[MARMAM] New Publication: Myoglobin Concentration and Oxygen Stores in Different Functional Muscle Groups from Three Small Cetacean Species

MARINA ARREGUI GIL marina.arregui at ulpgc.es
Fri Feb 12 06:00:17 PST 2021

Dear colleagues,

My co-authors and I are pleased to announce the publication of a new article in the Journal Animals, as part of the Special Issue Recent Advances in Marine Mammal Research:

“Myoglobin Concentration and Oxygen Stores in Different Functional Muscle Groups from Three Small Cetacean Species” Arregui, M.; Singleton, E.M.; Saavedra, P.; Pabst, D.A.; Moore, M.J.; Sierra, E.; Rivero, M.A.; Nakita, C.; Niemeyer, M.; Fahlman, A.; McLellan, W.A., and Bernaldo de Quirós, Y.


Compared with terrestrial mammals, marine mammals possess increased muscle myoglobin concentrations (Mb concentration, g Mb · 100g−1 muscle), enhancing their onboard oxygen (O2) stores and their aerobic dive limit. Although myoglobin is not homogeneously distributed, cetacean muscle O2 stores have been often determined by measuring Mb concentration from a single muscle sample (longissimus dorsi) and multiplying that value by the animal’s locomotor muscle or total muscle mass. This study serves to determine the accuracy of previous cetacean muscle O2 stores calculations. For that, body muscles from three delphinid species: Delphinus delphis, Stenella coeruleoalba, and Stenella frontalis, were dissected and weighed. Mb concentration was calculated from six muscles/muscle groups (epaxial, hypaxial and rectus abdominis; mastohumeralis; sternohyoideus; and dorsal scalenus), each representative of different functional groups (locomotion powering swimming, pectoral fin movement, feeding and respiration, respectively). Results demonstrated that the Mb concentration was heterogeneously distributed, being significantly higher in locomotor muscles. Locomotor muscles were the major contributors to total muscle O2 stores (mean 92.8%) due to their high Mb concentration and large muscle masses. Compared to this method, previous studies assuming homogenous Mb concentration distribution likely underestimated total muscle O2 stores by 10% when only considering locomotor muscles and overestimated them by 13% when total muscle mass was considered.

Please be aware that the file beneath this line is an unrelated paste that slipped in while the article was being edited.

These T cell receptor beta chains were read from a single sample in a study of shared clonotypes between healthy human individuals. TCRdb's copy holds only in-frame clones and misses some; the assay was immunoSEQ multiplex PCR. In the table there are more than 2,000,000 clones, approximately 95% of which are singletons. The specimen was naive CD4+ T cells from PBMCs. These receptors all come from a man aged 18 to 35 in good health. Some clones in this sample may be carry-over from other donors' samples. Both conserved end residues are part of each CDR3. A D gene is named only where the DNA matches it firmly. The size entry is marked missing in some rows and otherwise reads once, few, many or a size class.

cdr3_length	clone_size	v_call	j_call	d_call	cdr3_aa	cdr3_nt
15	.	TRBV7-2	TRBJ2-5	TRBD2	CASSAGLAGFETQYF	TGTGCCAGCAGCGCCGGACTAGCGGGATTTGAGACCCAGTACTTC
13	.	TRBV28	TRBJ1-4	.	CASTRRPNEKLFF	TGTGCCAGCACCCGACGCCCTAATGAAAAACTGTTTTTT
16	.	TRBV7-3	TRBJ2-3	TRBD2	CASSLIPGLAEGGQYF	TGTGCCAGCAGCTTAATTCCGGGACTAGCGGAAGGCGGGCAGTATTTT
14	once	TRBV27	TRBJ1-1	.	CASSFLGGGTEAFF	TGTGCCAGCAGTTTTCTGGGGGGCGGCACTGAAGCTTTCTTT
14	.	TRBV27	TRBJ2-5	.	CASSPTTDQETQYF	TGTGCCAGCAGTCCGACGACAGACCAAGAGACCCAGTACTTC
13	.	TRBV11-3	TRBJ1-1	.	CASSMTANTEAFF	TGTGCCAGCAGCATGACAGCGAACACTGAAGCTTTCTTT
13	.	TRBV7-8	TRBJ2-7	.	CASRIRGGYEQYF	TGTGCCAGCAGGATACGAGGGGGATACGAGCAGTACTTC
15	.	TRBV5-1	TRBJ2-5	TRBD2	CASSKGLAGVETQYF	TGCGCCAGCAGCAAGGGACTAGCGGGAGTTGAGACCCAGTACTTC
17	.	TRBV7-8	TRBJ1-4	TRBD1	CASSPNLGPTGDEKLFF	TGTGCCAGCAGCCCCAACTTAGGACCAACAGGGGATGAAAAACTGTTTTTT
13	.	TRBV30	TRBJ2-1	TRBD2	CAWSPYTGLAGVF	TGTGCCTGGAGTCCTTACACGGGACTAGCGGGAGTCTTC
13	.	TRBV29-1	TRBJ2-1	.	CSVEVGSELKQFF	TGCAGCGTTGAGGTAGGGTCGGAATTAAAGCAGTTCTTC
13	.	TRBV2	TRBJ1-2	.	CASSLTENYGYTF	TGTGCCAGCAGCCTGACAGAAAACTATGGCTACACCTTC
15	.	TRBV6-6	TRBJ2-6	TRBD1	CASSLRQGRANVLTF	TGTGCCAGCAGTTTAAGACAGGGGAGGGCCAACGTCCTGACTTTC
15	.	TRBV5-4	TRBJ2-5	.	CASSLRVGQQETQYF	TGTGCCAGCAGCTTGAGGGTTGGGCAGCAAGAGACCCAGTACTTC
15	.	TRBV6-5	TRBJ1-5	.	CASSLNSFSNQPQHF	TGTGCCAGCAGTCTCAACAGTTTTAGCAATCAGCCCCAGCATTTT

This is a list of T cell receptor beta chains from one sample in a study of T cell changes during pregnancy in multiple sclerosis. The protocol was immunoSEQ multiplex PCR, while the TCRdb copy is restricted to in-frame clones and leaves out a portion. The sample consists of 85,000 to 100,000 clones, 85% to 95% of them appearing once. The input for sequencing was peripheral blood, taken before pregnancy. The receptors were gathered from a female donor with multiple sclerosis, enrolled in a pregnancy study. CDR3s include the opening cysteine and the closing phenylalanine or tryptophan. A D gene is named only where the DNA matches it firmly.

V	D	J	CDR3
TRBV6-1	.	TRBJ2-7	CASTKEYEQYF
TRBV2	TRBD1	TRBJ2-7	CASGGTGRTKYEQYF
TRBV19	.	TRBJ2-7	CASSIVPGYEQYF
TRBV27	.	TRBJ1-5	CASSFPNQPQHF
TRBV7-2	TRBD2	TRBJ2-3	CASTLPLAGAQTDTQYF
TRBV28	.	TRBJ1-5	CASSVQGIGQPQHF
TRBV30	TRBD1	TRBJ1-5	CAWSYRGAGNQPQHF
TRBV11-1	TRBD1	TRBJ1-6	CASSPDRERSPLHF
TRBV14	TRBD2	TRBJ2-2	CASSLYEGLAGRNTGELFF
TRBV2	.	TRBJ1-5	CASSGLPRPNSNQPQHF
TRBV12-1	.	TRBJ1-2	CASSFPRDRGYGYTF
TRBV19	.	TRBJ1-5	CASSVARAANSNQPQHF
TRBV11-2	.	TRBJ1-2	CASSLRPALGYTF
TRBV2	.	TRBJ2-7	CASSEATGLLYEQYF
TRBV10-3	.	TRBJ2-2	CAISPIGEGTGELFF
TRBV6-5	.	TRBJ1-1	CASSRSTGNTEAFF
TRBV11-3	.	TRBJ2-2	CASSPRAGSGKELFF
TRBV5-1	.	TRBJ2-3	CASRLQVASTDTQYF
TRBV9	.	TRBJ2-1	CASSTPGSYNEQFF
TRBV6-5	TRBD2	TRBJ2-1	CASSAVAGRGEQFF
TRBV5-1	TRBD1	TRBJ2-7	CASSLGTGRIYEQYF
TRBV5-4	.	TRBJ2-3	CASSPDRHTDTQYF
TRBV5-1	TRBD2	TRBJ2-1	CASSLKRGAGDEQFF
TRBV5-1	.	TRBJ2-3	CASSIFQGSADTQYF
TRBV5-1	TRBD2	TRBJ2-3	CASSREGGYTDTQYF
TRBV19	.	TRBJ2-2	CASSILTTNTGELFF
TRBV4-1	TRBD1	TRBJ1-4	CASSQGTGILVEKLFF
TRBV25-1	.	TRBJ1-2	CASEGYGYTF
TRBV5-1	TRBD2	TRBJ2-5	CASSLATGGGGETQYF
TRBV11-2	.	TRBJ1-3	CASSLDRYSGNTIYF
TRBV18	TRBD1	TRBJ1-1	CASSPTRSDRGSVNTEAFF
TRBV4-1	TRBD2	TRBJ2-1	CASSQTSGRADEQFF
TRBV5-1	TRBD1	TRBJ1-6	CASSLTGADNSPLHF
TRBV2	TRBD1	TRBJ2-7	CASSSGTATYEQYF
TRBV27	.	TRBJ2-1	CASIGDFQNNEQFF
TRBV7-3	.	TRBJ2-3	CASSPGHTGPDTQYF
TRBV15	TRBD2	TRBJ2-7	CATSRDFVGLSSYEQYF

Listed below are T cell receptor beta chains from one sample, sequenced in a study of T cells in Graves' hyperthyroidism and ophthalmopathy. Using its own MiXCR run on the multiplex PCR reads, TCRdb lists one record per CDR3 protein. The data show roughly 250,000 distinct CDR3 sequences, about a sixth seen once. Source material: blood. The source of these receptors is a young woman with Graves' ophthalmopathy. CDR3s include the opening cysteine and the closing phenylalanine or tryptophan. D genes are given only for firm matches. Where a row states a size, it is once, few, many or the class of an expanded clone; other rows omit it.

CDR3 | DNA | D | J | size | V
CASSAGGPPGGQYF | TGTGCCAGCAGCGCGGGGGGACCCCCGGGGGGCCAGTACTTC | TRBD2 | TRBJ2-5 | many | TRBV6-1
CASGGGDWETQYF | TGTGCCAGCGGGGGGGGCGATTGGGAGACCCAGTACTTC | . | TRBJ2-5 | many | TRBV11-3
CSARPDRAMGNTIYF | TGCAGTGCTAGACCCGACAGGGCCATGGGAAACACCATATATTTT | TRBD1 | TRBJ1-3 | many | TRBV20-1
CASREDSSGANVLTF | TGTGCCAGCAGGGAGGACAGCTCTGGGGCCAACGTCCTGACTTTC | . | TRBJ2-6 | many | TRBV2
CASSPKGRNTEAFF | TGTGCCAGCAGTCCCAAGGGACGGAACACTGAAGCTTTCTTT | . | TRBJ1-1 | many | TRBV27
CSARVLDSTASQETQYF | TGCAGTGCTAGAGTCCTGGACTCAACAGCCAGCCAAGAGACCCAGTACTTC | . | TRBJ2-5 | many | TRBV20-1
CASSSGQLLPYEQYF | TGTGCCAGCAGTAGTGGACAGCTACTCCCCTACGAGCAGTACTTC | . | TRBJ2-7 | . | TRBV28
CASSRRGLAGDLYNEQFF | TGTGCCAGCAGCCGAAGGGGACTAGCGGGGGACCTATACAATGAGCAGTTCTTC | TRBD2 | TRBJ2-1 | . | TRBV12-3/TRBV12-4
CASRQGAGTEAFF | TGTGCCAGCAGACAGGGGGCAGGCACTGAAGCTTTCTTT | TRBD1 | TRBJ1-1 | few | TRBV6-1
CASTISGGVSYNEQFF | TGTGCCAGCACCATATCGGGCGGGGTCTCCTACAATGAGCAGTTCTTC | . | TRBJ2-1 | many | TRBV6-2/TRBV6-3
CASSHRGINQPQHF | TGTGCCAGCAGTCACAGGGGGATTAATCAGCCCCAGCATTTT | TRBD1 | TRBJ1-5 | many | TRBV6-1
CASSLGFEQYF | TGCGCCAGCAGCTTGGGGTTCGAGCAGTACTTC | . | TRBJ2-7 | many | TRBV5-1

The full article is available online at https://www.mdpi.com/2076-2615/11/2/451

Kind regards,

Marina Arregui

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